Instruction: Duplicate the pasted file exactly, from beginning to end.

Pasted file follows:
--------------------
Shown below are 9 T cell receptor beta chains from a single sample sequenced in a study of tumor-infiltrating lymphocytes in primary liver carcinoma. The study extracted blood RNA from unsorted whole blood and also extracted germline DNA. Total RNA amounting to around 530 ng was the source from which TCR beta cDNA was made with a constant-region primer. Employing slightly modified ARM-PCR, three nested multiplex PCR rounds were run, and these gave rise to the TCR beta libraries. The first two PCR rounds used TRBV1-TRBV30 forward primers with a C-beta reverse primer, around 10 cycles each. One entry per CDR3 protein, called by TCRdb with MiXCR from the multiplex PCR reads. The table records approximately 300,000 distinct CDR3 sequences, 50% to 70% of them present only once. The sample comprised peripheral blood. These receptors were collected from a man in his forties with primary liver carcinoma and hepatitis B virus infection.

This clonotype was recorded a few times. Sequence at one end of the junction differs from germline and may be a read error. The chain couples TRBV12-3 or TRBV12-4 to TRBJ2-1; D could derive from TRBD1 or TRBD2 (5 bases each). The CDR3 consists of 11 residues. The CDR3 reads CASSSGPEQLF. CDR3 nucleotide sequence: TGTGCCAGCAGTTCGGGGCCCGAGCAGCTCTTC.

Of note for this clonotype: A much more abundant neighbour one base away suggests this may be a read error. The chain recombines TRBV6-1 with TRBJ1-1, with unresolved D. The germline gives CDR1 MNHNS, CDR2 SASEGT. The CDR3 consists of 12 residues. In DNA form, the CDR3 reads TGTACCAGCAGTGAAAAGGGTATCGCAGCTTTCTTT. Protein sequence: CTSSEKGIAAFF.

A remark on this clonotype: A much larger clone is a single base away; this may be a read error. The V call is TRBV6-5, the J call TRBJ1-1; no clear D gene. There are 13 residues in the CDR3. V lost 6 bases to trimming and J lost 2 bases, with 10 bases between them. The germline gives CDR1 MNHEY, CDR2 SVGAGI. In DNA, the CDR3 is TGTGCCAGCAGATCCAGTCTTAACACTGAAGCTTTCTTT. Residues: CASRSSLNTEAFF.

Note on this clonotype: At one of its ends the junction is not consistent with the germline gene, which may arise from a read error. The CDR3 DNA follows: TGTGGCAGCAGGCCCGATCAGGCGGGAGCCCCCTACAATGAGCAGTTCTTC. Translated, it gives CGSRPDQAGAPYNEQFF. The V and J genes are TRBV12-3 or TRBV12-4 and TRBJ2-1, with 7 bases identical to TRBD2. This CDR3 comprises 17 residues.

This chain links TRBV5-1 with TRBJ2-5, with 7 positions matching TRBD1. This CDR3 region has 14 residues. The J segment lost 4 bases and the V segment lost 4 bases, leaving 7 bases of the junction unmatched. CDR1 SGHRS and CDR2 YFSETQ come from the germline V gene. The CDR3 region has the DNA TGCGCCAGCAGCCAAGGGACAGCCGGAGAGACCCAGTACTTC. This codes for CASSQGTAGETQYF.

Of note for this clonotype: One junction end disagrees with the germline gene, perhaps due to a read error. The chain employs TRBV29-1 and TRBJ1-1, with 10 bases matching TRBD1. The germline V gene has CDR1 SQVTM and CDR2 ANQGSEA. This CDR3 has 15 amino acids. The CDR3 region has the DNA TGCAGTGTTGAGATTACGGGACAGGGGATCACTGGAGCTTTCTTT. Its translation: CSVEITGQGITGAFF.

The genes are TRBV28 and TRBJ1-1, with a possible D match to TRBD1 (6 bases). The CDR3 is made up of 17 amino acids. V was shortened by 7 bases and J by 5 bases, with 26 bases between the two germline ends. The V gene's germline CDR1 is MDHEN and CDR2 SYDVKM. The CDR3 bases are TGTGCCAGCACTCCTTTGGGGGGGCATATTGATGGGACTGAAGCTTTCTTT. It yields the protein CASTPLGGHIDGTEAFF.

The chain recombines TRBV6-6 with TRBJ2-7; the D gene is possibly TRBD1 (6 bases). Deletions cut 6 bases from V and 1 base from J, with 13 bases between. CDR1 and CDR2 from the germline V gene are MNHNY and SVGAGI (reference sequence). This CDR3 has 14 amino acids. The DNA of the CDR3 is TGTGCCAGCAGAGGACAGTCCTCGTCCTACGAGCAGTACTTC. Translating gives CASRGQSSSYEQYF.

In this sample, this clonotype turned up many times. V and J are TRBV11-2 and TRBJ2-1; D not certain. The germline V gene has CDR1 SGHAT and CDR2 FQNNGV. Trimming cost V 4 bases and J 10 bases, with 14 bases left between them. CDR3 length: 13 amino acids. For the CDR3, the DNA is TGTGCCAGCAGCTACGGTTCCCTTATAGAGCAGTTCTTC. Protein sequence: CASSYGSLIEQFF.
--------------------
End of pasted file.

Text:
Shown below are 9 T cell receptor beta chains from a single sample sequenced in a study of tumor-infiltrating lymphocytes in primary liver carcinoma. The study extracted blood RNA from unsorted whole blood and also extracted germline DNA. Total RNA amounting to around 530 ng was the source from which TCR beta cDNA was made with a constant-region primer. Employing slightly modified ARM-PCR, three nested multiplex PCR rounds were run, and these gave rise to the TCR beta libraries. The first two PCR rounds used TRBV1-TRBV30 forward primers with a C-beta reverse primer, around 10 cycles each. One entry per CDR3 protein, called by TCRdb with MiXCR from the multiplex PCR reads. The table records approximately 300,000 distinct CDR3 sequences, 50% to 70% of them present only once. The sample comprised peripheral blood. These receptors were collected from a man in his forties with primary liver carcinoma and hepatitis B virus infection.

This clonotype was recorded a few times. Sequence at one end of the junction differs from germline and may be a read error. The chain couples TRBV12-3 or TRBV12-4 to TRBJ2-1; D could derive from TRBD1 or TRBD2 (5 bases each). The CDR3 consists of 11 residues. The CDR3 reads CASSSGPEQLF. CDR3 nucleotide sequence: TGTGCCAGCAGTTCGGGGCCCGAGCAGCTCTTC.

Of note for this clonotype: A much more abundant neighbour one base away suggests this may be a read error. The chain recombines TRBV6-1 with TRBJ1-1, with unresolved D. The germline gives CDR1 MNHNS, CDR2 SASEGT. The CDR3 consists of 12 residues. In DNA form, the CDR3 reads TGTACCAGCAGTGAAAAGGGTATCGCAGCTTTCTTT. Protein sequence: CTSSEKGIAAFF.

A remark on this clonotype: A much larger clone is a single base away; this may be a read error. The V call is TRBV6-5, the J call TRBJ1-1; no clear D gene. There are 13 residues in the CDR3. V lost 6 bases to trimming and J lost 2 bases, with 10 bases between them. The germline gives CDR1 MNHEY, CDR2 SVGAGI. In DNA, the CDR3 is TGTGCCAGCAGATCCAGTCTTAACACTGAAGCTTTCTTT. Residues: CASRSSLNTEAFF.

Note on this clonotype: At one of its ends the junction is not consistent with the germline gene, which may arise from a read error. The CDR3 DNA follows: TGTGGCAGCAGGCCCGATCAGGCGGGAGCCCCCTACAATGAGCAGTTCTTC. Translated, it gives CGSRPDQAGAPYNEQFF. The V and J genes are TRBV12-3 or TRBV12-4 and TRBJ2-1, with 7 bases identical to TRBD2. This CDR3 comprises 17 residues.

This chain links TRBV5-1 with TRBJ2-5, with 7 positions matching TRBD1. This CDR3 region has 14 residues. The J segment lost 4 bases and the V segment lost 4 bases, leaving 7 bases of the junction unmatched. CDR1 SGHRS and CDR2 YFSETQ come from the germline V gene. The CDR3 region has the DNA TGCGCCAGCAGCCAAGGGACAGCCGGAGAGACCCAGTACTTC. This codes for CASSQGTAGETQYF.

Of note for this clonotype: One junction end disagrees with the germline gene, perhaps due to a read error. The chain employs TRBV29-1 and TRBJ1-1, with 10 bases matching TRBD1. The germline V gene has CDR1 SQVTM and CDR2 ANQGSEA. This CDR3 has 15 amino acids. The CDR3 region has the DNA TGCAGTGTTGAGATTACGGGACAGGGGATCACTGGAGCTTTCTTT. Its translation: CSVEITGQGITGAFF.

The genes are TRBV28 and TRBJ1-1, with a possible D match to TRBD1 (6 bases). The CDR3 is made up of 17 amino acids. V was shortened by 7 bases and J by 5 bases, with 26 bases between the two germline ends. The V gene's germline CDR1 is MDHEN and CDR2 SYDVKM. The CDR3 bases are TGTGCCAGCACTCCTTTGGGGGGGCATATTGATGGGACTGAAGCTTTCTTT. It yields the protein CASTPLGGHIDGTEAFF.

The chain recombines TRBV6-6 with TRBJ2-7; the D gene is possibly TRBD1 (6 bases). Deletions cut 6 bases from V and 1 base from J, with 13 bases between. CDR1 and CDR2 from the germline V gene are MNHNY and SVGAGI (reference sequence). This CDR3 has 14 amino acids. The DNA of the CDR3 is TGTGCCAGCAGAGGACAGTCCTCGTCCTACGAGCAGTACTTC. Translating gives CASRGQSSSYEQYF.

In this sample, this clonotype turned up many times. V and J are TRBV11-2 and TRBJ2-1; D not certain. The germline V gene has CDR1 SGHAT and CDR2 FQNNGV. Trimming cost V 4 bases and J 10 bases, with 14 bases left between them. CDR3 length: 13 amino acids. For the CDR3, the DNA is TGTGCCAGCAGCTACGGTTCCCTTATAGAGCAGTTCTTC. Protein sequence: CASSYGSLIEQFF.